PEBBLE BEACH, Calif. -- Phil Mickelson has beaten Tiger Woods the last five times they have played together in the final round.
But never like this.
AT&T PEBBLE BEACH
Sam Snead won three of the first five editions of what is now the AT&T Pebble Beach National Pro-Am.
This was a pounding at Pebble Beach. Mickelson shot a 64 on a day when no one else could do better than 67. Woods had a 75 on a day when only four players -- none of whom was in contention -- shot worse.
One guy left with the trophy, the other guy left with a lot to think about.
The relevance of Sunday is still to be determined.
The real measure of Woods most likely won’t happen until the Masters, which is just two months away. There is no doubt that Woods is more capable now than he has been since he was derailed from the fast track by chaos in his personal life and leg injuries. He has contended on Sunday in his last four tournaments, and that’s not an accident.
It’s the final rounds that are troubling.
In the middle of his last swing change in 2004, Woods had the 36-hole lead in consecutive weeks at Quail Hollow and the Byron Nelson Championship, stumbled badly on Saturday and then came up one shot short of a playoff on Sunday.
The last two tournaments, however, he hasn’t even been close.
In his 2012 debut at the Abu Dhabi Golf Championship, he was tied with Robert Rock of England going into the final round and couldn’t break par. Two weeks later at Pebble Beach, where he started the last day four shots behind Charlie Wi, he was one shot out of the lead while standing in the fairway on the par-5 sixth hole. Woods wound up nine shots out of the lead in a tie for 15th.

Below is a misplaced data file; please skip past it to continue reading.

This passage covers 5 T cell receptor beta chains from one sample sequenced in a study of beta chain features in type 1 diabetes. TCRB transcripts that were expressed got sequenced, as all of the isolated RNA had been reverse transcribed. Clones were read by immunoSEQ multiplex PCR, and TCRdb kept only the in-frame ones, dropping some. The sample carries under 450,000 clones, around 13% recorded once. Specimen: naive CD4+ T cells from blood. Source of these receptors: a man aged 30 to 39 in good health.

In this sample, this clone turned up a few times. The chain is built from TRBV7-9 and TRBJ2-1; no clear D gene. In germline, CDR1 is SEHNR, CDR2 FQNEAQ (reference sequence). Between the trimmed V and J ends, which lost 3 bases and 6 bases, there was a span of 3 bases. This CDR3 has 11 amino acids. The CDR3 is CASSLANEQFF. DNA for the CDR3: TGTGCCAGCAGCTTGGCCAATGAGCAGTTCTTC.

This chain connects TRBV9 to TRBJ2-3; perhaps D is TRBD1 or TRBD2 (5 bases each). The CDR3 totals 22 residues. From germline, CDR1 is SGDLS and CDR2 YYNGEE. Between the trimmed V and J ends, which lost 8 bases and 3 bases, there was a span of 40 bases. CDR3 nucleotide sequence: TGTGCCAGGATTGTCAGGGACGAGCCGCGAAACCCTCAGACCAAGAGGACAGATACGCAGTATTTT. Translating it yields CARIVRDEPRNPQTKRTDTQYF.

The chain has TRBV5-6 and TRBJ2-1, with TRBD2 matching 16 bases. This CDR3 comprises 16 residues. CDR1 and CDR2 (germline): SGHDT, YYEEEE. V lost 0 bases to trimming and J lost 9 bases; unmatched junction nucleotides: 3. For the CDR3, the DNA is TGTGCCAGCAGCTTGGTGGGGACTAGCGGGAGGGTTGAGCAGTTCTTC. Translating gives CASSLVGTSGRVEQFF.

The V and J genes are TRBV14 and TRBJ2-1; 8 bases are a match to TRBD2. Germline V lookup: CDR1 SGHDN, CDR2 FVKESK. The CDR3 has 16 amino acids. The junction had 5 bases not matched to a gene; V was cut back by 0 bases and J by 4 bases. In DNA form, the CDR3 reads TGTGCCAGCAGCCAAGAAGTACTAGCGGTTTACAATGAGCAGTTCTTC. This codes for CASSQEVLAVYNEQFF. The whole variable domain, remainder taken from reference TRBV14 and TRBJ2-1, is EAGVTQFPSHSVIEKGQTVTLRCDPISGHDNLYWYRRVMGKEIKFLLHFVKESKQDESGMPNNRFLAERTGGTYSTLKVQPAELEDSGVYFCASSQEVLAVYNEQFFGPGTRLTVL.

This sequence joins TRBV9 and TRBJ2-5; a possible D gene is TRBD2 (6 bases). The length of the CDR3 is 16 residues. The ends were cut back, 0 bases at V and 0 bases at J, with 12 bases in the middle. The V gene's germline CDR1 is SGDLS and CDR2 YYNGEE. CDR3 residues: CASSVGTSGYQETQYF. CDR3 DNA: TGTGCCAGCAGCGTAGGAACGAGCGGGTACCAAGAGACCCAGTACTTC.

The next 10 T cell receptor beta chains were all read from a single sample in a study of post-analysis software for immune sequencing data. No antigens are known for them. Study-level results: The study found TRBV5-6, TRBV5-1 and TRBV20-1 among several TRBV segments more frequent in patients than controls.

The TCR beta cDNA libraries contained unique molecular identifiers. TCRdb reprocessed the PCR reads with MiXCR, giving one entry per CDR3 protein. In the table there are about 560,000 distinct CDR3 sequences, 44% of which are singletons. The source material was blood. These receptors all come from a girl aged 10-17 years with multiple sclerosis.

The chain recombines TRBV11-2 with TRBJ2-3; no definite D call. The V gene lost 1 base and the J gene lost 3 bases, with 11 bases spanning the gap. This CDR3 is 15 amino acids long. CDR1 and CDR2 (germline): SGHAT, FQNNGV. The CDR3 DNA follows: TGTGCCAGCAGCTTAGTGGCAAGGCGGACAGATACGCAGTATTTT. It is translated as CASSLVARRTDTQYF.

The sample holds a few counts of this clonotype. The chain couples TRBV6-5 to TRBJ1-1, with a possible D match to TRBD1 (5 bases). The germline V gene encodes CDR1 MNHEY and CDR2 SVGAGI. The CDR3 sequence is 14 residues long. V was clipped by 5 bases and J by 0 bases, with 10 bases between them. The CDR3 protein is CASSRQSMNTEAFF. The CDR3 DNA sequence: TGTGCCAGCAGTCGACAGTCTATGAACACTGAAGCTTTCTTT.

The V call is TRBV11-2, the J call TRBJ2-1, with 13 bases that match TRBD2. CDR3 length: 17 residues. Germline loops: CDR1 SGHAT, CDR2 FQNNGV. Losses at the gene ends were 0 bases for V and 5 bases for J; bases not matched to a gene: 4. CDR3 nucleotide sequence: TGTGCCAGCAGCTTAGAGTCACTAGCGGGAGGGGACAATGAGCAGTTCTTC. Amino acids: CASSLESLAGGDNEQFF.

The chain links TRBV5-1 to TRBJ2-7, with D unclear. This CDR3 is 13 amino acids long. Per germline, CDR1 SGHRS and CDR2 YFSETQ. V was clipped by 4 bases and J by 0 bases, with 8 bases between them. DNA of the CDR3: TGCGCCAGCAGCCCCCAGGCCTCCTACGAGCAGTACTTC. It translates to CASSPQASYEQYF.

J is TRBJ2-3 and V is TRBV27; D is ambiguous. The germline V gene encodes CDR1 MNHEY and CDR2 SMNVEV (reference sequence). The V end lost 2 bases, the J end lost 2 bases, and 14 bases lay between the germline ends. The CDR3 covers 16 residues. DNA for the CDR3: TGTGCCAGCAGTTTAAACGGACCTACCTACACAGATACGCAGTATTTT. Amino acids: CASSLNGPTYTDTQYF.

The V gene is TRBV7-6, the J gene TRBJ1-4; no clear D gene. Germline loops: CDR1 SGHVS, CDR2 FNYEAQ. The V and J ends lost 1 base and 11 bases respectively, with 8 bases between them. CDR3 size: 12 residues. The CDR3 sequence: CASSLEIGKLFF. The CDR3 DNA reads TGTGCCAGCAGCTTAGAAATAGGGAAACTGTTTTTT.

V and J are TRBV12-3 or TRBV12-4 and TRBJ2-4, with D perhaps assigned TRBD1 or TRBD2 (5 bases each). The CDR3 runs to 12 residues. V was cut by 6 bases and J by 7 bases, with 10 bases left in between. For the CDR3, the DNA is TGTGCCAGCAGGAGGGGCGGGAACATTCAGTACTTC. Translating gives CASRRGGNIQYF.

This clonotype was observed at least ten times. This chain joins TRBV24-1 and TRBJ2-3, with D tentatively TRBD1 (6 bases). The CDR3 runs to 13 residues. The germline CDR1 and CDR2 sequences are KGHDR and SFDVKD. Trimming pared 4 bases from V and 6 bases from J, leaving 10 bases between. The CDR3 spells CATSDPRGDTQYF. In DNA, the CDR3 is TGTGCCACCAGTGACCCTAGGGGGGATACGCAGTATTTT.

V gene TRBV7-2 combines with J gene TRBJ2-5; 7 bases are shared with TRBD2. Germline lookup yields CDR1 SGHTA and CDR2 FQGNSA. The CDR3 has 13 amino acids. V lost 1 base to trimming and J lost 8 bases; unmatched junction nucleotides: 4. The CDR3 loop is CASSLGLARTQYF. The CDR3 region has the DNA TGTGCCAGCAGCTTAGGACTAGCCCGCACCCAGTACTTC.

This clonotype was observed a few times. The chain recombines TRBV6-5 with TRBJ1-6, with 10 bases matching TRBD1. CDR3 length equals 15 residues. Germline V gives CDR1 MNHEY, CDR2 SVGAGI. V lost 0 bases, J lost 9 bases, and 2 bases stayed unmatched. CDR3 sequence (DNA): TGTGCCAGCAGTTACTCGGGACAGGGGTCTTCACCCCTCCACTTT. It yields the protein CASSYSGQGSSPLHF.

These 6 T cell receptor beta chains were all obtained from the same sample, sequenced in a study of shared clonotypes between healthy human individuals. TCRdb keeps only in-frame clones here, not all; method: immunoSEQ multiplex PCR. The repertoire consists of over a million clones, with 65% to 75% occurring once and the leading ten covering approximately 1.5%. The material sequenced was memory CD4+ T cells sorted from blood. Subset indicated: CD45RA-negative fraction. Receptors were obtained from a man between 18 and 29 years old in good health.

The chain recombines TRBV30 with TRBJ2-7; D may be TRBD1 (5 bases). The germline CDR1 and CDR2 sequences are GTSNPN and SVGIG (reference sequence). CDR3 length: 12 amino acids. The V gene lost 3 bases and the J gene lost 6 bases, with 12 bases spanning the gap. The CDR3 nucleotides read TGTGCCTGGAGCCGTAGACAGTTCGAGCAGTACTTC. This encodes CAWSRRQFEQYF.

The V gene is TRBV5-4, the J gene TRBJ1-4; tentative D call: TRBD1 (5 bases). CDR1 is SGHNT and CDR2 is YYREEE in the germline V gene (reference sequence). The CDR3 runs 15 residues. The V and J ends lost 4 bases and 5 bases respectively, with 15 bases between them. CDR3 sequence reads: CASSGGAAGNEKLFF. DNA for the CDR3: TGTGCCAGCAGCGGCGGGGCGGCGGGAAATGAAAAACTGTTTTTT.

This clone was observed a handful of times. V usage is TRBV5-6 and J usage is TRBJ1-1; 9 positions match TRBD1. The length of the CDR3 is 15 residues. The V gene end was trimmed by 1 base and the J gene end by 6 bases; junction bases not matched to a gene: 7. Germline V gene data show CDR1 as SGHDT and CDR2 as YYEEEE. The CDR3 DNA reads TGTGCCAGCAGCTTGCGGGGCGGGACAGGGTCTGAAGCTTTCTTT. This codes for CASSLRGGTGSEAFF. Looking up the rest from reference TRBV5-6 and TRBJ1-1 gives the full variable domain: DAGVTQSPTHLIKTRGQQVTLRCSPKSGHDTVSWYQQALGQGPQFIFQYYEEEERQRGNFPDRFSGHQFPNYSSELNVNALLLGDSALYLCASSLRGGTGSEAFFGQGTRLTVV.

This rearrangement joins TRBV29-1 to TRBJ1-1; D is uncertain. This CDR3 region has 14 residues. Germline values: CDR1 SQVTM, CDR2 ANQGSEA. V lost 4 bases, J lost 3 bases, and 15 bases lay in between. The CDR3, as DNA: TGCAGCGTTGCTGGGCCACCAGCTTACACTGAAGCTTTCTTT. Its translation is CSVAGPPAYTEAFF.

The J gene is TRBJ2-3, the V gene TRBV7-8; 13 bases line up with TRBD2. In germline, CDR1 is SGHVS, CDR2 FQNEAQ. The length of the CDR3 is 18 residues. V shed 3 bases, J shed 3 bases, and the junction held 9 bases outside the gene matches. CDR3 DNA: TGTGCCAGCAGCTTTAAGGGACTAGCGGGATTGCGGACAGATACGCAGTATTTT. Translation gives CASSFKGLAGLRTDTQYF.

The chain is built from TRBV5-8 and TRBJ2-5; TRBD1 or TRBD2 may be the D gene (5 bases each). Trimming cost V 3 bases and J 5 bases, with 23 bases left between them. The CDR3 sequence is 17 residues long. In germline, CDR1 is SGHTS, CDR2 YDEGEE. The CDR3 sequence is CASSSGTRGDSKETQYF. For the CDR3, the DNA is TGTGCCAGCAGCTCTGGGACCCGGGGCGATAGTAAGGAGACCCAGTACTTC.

The guy dressed in red suddenly has a case of the Sunday blues.
He attributed his play in Abu Dhabi to not giving himself enough good looks at birdie. He attributed his downfall at Pebble Beach to not being able to make anything. Woods missed five putts in the 5-foot range.
Such performances used to be an exception, not a trend.
In those five tournaments where Mickelson has beaten Woods while paired with him in the final round, Lefty has won three times. So maybe there’s some truth to the notion that Woods brings out the best in Mickelson, or that Mickelson brings out the worst in Woods.
Rivalries are made out of moments like this.
In Woods’ benchmark season of 2000, Mickelson stopped his six-tournament winning streak at Torrey Pines and denied Woods a 10-win season on the PGA Tour by rallying to beat him at the Tour Championship.
The last time they played together on a Sunday when both had a chance to win was in Shanghai in 2009 for the HSBC Champions. Mickelson had a two-shot lead over Woods going into the final round, and Woods had to birdie the ninth hole to avoid shooting 40 on the front nine. He was never a factor. And that’s when Woods was at the top of his game.
As much as Mickelson enjoyed this latest snapshot, he was quick to observe the big picture.